It looks like the Bisha zinc-copper mine in Eritrea is going to be around a little longer — or perhaps a lot longer than most would have expected, after its mine life was halved less than a year ago.
Nevsun Resources (TSX: NSU; NYSE-AM: NSU) management has decided — together with its partner, Eritrean National Mining, 40% owner of Bisha — to extend the mine life at the open pit at least until the end of 2022.
The 1.5-year extension will add 3.3 million tonnes of high-grade, volcanogenic massive sulphide ore to the Bisha mill and result in payable production of 470 million lb. zinc and 52 million lb. copper, assuming recovery rates of 80% copper and 70% zinc.
The US$39.7-million extension will be funded by Bisha’s free cash flow, which tallied to US$25 million in the first quarter. Nevsun now has US$150 million cash and no debt on the balance sheet.
Cormark Securities analyst Stefan Ioannou says that more than anything the Bisha mine-life extension provides Nevsun with time to fully assess the Asheli and Harena underground deposits near the Bisha open pit, and consider more pit extensions to provide the mill with feed beyond 2022.
“We see this as an interim step towards an even longer mine life at Bisha,” Ioannou says. He adds that Nevsun “could go underground to reach the third layer of the ‘cake’… it’s still early days in the overall scheme of things in Eritrea.”
After building the US$250-million Bisha operation in 2010, Nevsun started mining the soft, gold-rich oxide cap — the first layer of the cake.
That lasted until mid-2013, when a US$110-million expansion allowed Bisha to shift from gold-silver doré to copper-concentrate production, as Nevsun reached the copper-enriched supergene ore.
Nevsun started up Bisha’s US$77-million zinc expansion plant in June 2016.
The total resource at the Bisha pit now stands 11.3 million tonnes grading 6.5% zinc and 1.1% copper, at a fairly high stripping ratio of 8.4 to 1, with the pit pushback.
“The Bisha team has been working hard to optimize the mine plan and reduce the operational risk of the deeper ore from the main pit,” Nevsun CEO Peter Kukielski said in a release. “The investment … increases the long-term cash flow from Bisha, reducing requirements for external funding for construction of our high-grade, high-return Timok project in Serbia.”
Nevsun’s guidance pegs Bisha’s 2018 production at 20 million lb. to 30 million lb. copper at cash costs of US$1.55 to US$1.75 per lb. (net of by-product credits), and 210 million lb. zinc to 240 million lb. zinc at cash costs of US90¢ per pound (net of by-product credits).
In mid-2017, metallurgical issues forced Kukielski to revise Bisha’s mine plan and lower the mine life to four years from eight, and put the brakes on any more underground development.
Ioannou says a higher metal-price environment likely prompted Kukielski to once again change course, which he had the latitude to do after deftly lowering the market’s expectations in mid-2017.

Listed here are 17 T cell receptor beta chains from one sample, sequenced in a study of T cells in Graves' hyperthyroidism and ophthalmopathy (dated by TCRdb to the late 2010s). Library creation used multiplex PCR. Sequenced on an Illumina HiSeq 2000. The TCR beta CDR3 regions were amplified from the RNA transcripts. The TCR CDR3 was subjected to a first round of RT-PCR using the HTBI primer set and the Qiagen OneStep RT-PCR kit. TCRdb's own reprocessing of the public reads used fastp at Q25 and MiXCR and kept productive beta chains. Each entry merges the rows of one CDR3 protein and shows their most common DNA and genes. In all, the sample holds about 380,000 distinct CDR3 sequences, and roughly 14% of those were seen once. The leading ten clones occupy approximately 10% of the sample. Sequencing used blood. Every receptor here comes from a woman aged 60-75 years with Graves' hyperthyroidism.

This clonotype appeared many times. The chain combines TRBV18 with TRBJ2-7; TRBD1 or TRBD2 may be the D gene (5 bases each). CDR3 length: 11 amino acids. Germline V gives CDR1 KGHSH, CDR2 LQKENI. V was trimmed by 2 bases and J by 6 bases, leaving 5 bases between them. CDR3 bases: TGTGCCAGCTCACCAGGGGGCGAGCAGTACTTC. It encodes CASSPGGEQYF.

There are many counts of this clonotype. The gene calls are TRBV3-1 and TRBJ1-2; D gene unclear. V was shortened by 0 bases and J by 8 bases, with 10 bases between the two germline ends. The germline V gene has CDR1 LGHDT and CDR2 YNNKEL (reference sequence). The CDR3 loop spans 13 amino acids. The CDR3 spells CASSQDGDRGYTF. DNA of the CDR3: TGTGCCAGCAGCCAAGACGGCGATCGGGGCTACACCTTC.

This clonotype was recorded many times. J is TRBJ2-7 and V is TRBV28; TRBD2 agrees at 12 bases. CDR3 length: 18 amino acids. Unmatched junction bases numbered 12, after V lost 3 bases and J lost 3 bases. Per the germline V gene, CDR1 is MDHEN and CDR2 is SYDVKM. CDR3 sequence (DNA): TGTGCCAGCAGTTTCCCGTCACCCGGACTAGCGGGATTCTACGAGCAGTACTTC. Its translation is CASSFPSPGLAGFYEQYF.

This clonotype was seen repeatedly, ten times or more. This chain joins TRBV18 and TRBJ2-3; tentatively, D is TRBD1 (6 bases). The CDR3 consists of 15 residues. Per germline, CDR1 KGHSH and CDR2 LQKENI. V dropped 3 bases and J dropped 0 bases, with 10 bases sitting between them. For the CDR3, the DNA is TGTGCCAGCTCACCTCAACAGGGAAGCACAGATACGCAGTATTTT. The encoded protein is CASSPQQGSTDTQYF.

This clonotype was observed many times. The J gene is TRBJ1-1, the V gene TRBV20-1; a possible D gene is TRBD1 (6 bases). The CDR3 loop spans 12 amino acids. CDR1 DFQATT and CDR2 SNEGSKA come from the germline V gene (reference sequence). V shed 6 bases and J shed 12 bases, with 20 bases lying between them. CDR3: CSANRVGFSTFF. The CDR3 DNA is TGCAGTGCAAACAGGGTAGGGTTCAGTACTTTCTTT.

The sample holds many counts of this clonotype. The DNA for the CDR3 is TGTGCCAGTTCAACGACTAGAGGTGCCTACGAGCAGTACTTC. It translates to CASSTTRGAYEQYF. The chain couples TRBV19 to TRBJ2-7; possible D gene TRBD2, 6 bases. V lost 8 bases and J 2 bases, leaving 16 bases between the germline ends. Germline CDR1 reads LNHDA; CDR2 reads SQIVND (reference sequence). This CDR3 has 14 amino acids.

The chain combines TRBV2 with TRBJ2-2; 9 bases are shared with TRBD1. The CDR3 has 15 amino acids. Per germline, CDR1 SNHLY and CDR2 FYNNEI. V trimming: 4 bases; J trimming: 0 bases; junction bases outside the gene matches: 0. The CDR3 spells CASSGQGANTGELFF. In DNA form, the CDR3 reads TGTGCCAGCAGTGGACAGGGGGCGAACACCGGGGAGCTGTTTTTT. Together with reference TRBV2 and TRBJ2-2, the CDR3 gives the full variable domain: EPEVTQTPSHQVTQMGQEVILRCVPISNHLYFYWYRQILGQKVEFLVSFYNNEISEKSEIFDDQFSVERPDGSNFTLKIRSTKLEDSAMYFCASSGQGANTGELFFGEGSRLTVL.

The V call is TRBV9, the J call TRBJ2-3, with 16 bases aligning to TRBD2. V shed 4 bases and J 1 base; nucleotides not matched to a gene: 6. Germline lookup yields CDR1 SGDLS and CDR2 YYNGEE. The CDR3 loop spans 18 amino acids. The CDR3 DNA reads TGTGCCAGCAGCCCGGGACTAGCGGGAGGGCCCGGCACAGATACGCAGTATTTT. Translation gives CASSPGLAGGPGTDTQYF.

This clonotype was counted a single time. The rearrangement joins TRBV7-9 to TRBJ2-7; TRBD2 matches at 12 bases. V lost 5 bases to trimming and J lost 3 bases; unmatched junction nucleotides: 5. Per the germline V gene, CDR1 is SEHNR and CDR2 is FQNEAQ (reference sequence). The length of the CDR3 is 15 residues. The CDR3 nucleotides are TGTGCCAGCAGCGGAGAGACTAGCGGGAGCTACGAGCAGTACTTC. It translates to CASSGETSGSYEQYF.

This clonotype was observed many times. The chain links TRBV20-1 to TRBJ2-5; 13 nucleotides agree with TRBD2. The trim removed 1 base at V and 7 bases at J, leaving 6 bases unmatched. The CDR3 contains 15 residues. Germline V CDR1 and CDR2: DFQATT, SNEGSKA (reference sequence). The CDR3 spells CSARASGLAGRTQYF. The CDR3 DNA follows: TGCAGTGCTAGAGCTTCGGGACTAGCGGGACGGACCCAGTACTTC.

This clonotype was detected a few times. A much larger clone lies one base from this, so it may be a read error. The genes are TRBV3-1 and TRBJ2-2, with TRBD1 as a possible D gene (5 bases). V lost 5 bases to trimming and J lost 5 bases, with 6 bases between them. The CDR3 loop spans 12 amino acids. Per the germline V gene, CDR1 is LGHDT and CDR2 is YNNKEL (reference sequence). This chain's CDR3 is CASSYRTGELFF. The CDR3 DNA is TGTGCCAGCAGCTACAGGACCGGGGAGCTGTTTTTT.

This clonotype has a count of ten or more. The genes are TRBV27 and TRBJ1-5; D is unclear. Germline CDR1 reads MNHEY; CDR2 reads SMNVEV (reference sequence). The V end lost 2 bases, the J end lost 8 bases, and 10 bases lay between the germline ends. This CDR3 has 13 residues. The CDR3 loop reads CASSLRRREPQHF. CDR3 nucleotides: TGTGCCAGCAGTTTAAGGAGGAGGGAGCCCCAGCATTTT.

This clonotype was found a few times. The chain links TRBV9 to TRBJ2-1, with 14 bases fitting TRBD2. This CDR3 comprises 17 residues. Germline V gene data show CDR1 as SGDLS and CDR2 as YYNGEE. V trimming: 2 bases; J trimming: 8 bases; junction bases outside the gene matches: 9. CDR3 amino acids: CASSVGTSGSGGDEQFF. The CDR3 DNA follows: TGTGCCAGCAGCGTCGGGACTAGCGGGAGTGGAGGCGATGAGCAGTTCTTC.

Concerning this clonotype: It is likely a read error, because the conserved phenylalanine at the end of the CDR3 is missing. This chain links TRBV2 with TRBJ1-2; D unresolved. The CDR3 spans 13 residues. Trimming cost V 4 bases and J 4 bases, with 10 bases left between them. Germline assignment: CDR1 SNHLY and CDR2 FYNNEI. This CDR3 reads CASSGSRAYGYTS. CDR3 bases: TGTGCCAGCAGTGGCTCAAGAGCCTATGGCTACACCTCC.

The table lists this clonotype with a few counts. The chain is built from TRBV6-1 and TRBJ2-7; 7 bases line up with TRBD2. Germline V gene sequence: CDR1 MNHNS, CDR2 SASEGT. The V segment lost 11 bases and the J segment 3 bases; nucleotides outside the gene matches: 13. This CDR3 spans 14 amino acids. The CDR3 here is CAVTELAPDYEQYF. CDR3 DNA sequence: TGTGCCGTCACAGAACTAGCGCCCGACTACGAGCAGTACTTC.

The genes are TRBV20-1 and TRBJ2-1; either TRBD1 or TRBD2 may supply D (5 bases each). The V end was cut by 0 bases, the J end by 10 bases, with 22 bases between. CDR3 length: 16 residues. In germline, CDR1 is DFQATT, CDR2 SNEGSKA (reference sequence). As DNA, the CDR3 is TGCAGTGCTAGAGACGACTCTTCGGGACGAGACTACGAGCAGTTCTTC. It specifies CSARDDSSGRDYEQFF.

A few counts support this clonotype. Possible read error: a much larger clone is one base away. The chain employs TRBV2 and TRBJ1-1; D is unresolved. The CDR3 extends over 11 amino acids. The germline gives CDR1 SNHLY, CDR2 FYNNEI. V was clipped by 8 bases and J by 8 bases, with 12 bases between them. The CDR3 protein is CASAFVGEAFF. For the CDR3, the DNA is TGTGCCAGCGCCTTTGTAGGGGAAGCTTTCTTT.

Cormark’s Bisha model says the mine-life extension adds to Bisha’s net asset value (NAV), which by Ioannou’s numbers increases to US$197 million from US$164 million.
Every little bit helps, as the company attempts to fend off a $1.5-billion bid ($5 per share) for Nevsun by Lundin Mining (TSX: LUN) and Forbes Manhattan-backed Euro Sun Mining (TSX: ESM).
The bid, launched on April 30, includes $2 cash, $2 in Lundin shares and $1 in Euro Sun equity.
Under the proposed deal, Lundin would own Nevsun’s European assets — namely the prized Timok Upper Zone copper project in Serbia — while Euro Sun would get Bisha, the surrounding deposits, and Nevsun’s cash.
Lundin said in a recent press release that it made two takeover offers to Nevsun management in February.
On April 3, Lundin says it made a third takeover proposal, but only for Nevsun’s European assets. By all accounts the three proposals were rejected in turn almost immediately.
Lundin Mining and Euro Sun say their joint offer for Nevsun is “fully valued,” and point out that it represents a 54% premium to Nevsun’s volume-weighted, average price for the 30 days before the bid.
But Nevsun says the deal vastly undervalues Timok, a high-grade, high-sulphidation copper deposit, which Ioannou calls one of the “best higher-grade, copper-development stories in the world.”
Nevsun owns 100% of the Timok Upper Zone, which has a “probable resource” of 27.1 million tonnes grading 3.3% copper and 2.1 grams gold per tonne, and a measured and indicated resource of 28.7 million tonnes grading 3.7% copper and 2.4 grams gold. Another 13.9 million tonnes are in the inferred category at 1.6% copper and 0.9 gram gold.
A recent prefeasibility study on the Timok Upper Zone pegged the after-tax NAV at US$1.31 billion, with a 52% internal rate of return using an 8% discount rate and a long-term copper price of US$3 per pound.
The pre-production capital cost would amount to $574 million, including contingencies. If all goes as planned, Upper Zone production via sub-level caving would begin in late 2022.
The prefeasibility study’s NAV doesn’t include the value of the larger but lower-grade Timok Lower Zone, which should have a maiden resource estimate by July.
Nevsun will own 46% of the Lower Zone once Freeport-McMoRan (NYSE: FCX) completes its earn-in agreement as joint-venture partner.
Nevsun recently held a groundbreaking ceremony at Timok to mark the start of decline construction on the Upper Zone. Development costs in 2018 should come in at US$50 million.
Ioannou has a “buy” recommendation on Nevsun with a $5.25 target.
Nevsun has 302.3 million shares outstanding (309.9 million, fully diluted) and trades in a 52-week range of $2.49 to $4.93.